Notes on Using DuckDuckGo.
I made DuckDuckGo my default search engine about two weeks ago.1 A Google (ha) search reveals that a few other people have done the same, including Ryan Carson. The impetus for the switch was a post from DuckDuckGo founder (and only employee) Gabriel Weinberg illustrating Google’s distribution of search information to sites you visit. There’s been a fair amount of criticism of Google lately for various policies, and keeping an eye on the competition is always a good practice. If DuckDuckGo could provide a superior (or at least comparable) experience, why not use it?
Does it work?
There’s no shortage of articles (ReadWriteWeb, Search Engine Land) on the features of DuckDuckGo like enhanced privacy, !bang syntax for searching directly on other sites, infinite scroll, and zero-click info sources.
All I care about is whether it makes my life easier. So, does it work? Yeah. It does. Mostly. In what I feel is a recurring theme of the blog, DuckDuckGo more or less does everything I need, except when it does something that I can’t stand — like when the zero-click box pops in late causing me to click something I had no intention of clicking. Despite the roughness of the first few days, the last week has been unremarkable. That’s a good thing. Search should facilitate the task at hand not be the task at hand. I feel confident saying that in the overwhelming majority of my queries, DuckDuckGo gets me to the information I need quickly.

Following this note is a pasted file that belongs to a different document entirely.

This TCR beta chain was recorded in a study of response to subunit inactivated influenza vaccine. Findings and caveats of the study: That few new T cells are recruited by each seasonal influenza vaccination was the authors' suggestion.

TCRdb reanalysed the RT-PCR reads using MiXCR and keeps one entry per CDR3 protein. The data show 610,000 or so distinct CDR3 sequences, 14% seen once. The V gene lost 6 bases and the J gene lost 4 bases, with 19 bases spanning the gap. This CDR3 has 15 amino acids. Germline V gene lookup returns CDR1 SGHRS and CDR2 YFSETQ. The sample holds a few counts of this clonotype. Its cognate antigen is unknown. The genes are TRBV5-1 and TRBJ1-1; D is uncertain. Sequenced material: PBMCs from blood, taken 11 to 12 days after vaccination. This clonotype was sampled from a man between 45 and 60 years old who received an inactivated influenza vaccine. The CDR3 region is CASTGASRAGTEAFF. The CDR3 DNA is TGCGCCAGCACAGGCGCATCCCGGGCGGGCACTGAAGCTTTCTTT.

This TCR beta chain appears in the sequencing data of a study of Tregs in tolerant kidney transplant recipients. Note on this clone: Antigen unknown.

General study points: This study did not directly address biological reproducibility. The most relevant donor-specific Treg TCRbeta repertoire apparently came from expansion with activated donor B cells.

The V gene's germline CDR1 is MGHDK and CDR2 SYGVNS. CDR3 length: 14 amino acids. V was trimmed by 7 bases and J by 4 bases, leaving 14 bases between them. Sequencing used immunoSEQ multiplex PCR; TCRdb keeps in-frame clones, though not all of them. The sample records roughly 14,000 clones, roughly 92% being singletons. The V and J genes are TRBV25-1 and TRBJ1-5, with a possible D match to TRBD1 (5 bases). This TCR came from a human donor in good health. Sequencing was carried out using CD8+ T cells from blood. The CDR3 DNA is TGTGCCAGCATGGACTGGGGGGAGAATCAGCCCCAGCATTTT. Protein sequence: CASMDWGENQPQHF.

I don’t want to gloss over the fact that DuckDuckGo is still maturing. I wouldn’t recommend it to your technophobic friend despite its occasional win. I frequently fall back to Google for certain precise queries, to verify that I haven’t missed a critical link, or simply because DuckDuckGo doesn’t seem to be providing useful information. Of course, over time I expect not only that the DuckDuckGo algorithms will improve but that learning the system shortcuts will increase my efficiency as well.
For what it’s worth, I plan to keep using it as my primary search engine despite the (hopefully temporary) flaws. If nothing else, DuckDuckGo may play the role of independent presidential candidate, forcing the incumbent to scoop up the best features and stick to the straight and narrow.